The term ‘foreign fighter’ is not defined in international law but the term is used today primarily to refer to jihadist fighters. This volume underscores that the scope of the phenomenon, particularly in relation to the conflicts in Syria and Iraq, has undergone an important transformation, making legal debates within the sphere of counterterrorism of crucial relevance.[5] In response to this transformation, and with heightened attention following the several terrible attacks in European countries and elsewhere claimed by the Islamic State group, the UN and other supranational bodies have rapidly called upon states to address the foreign fighter issue, not only through enhanced cooperation such as information-sharing, but also by enacting new domestic criminal justice and administrative measures to suppress the phenomenon.[6] As discussed in chapters 13 and 14 of the volume, Resolution 2178, in particular, expresses grave concern about individuals who attempt to travel to become foreign terrorist fighters.[7] In the aim of preventing the movement of fighters across borders, it specifically requires states to ensure suitable law and policy so as to be able to prosecute those who travel or attempt to travel from their territory to another state for the purposes of terrorism.[8]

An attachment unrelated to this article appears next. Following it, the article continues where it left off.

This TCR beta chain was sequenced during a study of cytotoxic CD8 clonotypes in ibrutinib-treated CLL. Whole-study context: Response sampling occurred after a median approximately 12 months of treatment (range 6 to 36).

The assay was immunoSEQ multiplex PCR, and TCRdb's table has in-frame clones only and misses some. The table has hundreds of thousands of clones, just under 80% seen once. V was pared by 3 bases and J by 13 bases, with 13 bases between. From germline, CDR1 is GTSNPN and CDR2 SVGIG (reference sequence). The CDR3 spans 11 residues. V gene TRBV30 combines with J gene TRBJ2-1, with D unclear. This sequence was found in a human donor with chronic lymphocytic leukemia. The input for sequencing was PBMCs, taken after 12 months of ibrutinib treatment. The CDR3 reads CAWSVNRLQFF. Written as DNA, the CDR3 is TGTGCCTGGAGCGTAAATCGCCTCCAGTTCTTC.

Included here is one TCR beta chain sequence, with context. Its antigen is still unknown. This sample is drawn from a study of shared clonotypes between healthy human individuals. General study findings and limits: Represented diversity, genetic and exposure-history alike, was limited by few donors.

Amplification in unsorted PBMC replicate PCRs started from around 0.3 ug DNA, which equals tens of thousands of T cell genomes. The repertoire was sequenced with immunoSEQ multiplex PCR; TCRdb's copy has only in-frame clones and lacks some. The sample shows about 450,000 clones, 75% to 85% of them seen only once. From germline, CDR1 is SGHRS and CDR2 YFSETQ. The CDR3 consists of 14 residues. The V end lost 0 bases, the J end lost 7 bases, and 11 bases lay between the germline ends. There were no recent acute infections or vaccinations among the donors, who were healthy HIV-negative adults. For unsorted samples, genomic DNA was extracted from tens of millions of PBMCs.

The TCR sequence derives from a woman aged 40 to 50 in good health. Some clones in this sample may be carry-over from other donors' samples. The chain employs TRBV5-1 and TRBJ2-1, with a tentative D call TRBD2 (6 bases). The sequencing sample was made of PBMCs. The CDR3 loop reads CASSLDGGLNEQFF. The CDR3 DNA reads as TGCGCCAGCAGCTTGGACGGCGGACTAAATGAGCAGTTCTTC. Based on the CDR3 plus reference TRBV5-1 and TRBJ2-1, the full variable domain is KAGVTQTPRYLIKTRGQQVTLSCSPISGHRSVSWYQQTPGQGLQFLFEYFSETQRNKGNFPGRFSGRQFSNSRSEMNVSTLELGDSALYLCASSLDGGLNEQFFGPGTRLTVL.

Reflecting the international emphasis on counterterrorism, Foreign Fighters under International Law and Beyond provides a strong overall focus on security issues, analysing the phenomenon of foreign fighting primarily through the prism of the contemporary situation in the Middle East and recruitment into the Islamic State group. Although the volume includes authors based in the United States, Israel and Ghana, and discusses the African Union (‘AU’) and the Middle East and North Africa (‘MENA’) regions, the predominant sense of place the volume projects is one from European eyes, spurred to some extent by a concern about national security threats at home. States are ‘frantically looking for effective responses to counter this phenomenon’ because of the ‘growing risk that either returnees or copy cats at home will create havoc in countries other than Syria and Iraq, the countries that are presently suffering most’.[9] The editors wish to consider how the phenomenon can be ‘somewhat contained ... in an effective and long term way’.[10]